I’m looking back at the best TV episodes of 2017 so far. These episodes developed their characters in unexpected, emotionally resonant ways. They delighted me on repeated viewings and showed off the beauty of TV as a medium. Here are episodes 30-21 in my list of the best TV episodes of 2017 so far.
30. Riverdale: “Faster, Pussycats! Kill! Kill!”
Although it featured one plotline about Betty Cooper and Jughead Jones investigating Jason Blossom’s murder, for the most part this episode felt more like a pure teen drama than any other in Riverdale‘s first season. It shined with smaller, emotional moments. Josie McCoy and Valerie Brown’s falling out was perfect executed. So, was Josie’s frustrating relationship with her father and the bond she formed with Veronica Lodge. This episode was a reminder that as much as Riverdale caught attention with style and shock, the emotional reality of the characters is its core strength.
29. Bob’s Burgers: “Thelma & Louise Except Louise is Thelma”
Episode about the relationship between Linda Belcher and Louise Belcher are often the most tense episodes of Bob’s Burgers. It’s the one relationship within the Belchers that feels truly strained. So, it was nice seeing an episode where Linda and Louise experience genuine understanding. Mr. Frond made for a great antagonist as Linda and Louise rebelled together.
28. Riverdale: “Anatomy of a Murder”
It’s rare for a mystery show to have a genuinely satisfying conclusion to the mystery. Riverdale nailed it by keeping the murder mystery aspect simple. Instead of focusing on wild twists, they turned their attention to how the fallout of the mystery effects the characters. This was a brutal episode for Jughead. All of his scenes were a punch to the gut. Meanwhile, Cheryl Blossom had one of the most jaw-dropping scenes of the season when she was warned about the murderer and chose to immediately confront him.
27. Brooklyn Nine-Nine: “Cop Con”
An out-of-town convention where everyone was ready to party was the perfect catalyst for a fun episode. The extent of the squad’s partying led to some hilarious bits, like Rosa Diaz pouring tequila into a laundry iron “to make tequila steam.” Meanwhile, Andy Daly guest starred as an incredible antagonist to Ray Holt. The final pay off with his character was absolutely perfect.
26. Unbreakable Kimmy Schmidt: “Kimmy and the Trolley Problem!”
Unbreakable Kimmy Schmidt season 3 put more focus on the supporting characters than any previous season of the show. But, this episode got back to basics with an episode about Kimmy and her trauma. Like all the best episodes of Unbreakable Kimmy Schmidt, underneath the absurdity it explored Kimmy’s personal journey with great effectiveness. The question of whether to help people by sharing her story or keep it to herself because she’s uncomfortable was a simple, effective way to do this. The story concluded with her professor straightforwardly explaining, “Philosophy is… dumb.” Perfect.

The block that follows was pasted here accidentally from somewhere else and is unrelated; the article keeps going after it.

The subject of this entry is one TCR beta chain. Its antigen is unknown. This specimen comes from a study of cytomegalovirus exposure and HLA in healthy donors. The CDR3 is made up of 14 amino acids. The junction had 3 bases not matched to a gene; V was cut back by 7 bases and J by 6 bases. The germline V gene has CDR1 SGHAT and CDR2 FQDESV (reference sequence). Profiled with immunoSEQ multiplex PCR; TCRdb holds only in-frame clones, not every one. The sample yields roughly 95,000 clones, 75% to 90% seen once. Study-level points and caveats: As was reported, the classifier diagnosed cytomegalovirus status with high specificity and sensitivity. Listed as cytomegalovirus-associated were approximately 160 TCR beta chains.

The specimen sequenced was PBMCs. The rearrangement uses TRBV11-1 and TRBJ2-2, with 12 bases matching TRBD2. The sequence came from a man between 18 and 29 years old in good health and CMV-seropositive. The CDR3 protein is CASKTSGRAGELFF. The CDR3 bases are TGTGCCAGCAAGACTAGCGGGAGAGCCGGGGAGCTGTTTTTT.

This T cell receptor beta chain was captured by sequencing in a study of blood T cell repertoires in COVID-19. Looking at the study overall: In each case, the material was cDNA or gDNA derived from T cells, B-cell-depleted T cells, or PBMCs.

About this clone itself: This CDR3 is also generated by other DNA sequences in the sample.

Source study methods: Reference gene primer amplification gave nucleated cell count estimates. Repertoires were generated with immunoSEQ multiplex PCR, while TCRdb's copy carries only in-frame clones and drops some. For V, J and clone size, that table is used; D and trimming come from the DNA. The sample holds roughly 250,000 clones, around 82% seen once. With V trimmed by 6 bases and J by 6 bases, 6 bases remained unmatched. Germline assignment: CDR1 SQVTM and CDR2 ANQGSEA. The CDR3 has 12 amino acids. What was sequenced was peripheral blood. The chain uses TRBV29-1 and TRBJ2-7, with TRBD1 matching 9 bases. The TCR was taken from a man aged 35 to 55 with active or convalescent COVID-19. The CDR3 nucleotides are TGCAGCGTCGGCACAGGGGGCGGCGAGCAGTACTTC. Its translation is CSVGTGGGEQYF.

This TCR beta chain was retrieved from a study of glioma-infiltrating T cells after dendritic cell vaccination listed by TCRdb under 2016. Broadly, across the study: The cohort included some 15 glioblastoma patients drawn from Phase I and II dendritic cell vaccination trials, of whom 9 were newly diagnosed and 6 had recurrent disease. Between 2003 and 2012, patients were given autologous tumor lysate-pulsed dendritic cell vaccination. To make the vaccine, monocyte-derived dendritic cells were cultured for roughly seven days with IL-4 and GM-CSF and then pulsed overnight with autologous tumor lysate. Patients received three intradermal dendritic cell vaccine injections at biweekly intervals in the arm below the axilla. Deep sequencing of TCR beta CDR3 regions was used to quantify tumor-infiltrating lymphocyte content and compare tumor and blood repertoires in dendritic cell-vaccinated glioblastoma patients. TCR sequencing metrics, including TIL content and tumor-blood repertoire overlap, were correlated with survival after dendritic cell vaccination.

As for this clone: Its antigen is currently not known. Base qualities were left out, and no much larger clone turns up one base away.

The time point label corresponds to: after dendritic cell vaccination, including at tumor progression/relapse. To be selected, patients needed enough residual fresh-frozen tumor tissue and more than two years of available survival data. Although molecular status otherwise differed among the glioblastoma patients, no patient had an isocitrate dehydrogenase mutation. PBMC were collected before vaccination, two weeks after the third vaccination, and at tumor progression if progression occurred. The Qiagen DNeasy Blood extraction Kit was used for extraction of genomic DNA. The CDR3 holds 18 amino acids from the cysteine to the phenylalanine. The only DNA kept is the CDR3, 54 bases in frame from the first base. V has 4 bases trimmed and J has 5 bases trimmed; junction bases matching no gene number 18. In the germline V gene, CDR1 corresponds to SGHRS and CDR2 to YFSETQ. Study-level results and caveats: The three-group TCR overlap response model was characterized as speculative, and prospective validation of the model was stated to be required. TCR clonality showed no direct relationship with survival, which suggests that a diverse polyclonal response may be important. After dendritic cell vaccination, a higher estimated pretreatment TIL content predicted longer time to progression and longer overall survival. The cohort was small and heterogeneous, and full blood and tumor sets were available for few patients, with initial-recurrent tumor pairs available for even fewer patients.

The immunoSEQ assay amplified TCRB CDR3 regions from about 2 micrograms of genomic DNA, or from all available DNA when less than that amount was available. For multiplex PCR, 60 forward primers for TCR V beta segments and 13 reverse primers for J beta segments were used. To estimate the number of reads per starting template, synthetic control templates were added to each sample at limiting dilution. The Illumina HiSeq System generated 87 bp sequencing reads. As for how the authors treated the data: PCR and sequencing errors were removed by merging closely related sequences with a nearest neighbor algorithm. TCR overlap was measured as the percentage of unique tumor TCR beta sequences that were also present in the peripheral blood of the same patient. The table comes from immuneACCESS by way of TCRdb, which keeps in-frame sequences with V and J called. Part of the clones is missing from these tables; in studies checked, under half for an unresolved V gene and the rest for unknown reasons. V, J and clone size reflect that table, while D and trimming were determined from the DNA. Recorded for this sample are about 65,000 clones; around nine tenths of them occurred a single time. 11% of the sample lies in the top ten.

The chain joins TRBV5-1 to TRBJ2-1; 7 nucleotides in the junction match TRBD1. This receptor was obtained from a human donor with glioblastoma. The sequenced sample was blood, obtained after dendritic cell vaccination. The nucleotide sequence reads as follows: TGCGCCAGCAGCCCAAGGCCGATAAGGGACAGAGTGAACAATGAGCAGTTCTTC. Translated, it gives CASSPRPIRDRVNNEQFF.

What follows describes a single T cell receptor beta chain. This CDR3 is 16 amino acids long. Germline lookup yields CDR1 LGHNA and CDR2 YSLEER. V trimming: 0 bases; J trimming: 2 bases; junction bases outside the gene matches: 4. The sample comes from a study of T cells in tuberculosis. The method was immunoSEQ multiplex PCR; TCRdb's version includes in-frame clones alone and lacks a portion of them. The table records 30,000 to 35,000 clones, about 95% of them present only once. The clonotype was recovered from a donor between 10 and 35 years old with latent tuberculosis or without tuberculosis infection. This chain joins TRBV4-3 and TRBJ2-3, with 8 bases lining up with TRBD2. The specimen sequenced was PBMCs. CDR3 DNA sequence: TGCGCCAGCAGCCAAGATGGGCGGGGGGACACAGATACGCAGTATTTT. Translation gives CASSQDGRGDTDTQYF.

25. Silicon Valley: “Intellectual Property”
This episode showed Richard Hendricks at his anxious best, ramping up to a scene where he fails at closing a door more than anyone has ever failed at closing a door. His blind determination propelled the comedy and plot forward effectively. As a result, the final scene where he decides to show up at Gavin Belson’s house in the middle of the night felt shocking, yet completely inevitable.
24. Rick and Morty: “The Rickshank Redemption”
The premiere of Rick and Morty season 3 delivered on everything you want from Rick and Morty. Jaw-dropping twists. Emotionally heartwrenching familial relationships. Explorations of what it means to be a good person. But, most of all, overly long riffs on incredibly specific things from pop culture.
23. Degrassi: Next Class: “#ImSleep”
The finale of Degrassi: Next Class season 3 brought everything together in an incredibly satisfying way. The way that Maya Matlin’s depression collided with Esme Song’s PTSD could not have been more perfect. After a season of drama and build up, Miles Hollingsworth and Tristan Milligan’s scenes together were surprisingly quiet, in a way that had incredible impact.
22. Unbreakable Kimmy Schmidt: “Kimmy Does a Puzzle!”
This episode explored the show’s central relationship: the friendship between Kimmy Schmidt and Titus Andromedon. Watching Kimmy actually engage in conflict with Titus directly and air her grievances after all this time was incredibly satisfying. Kimmy bluntly telling Titus that he can’t rely on another person to make him better was a great moment for both of them. The conflict was written in such a sharp way that the montage of Kimmy and Titus making up with a series of high-fives felt genuinely earned.
21. Riverdale: “La Grande Illusion”
The most bizarre and stylized episode of Riverdale‘s first season plunged both Archie Andrews and the viewers into the world of the Blossom family. The result was as alluring and entertaining as you’d expect. This was also a pivotol episode for Archie, as he really felt the consequences of his inability to say no.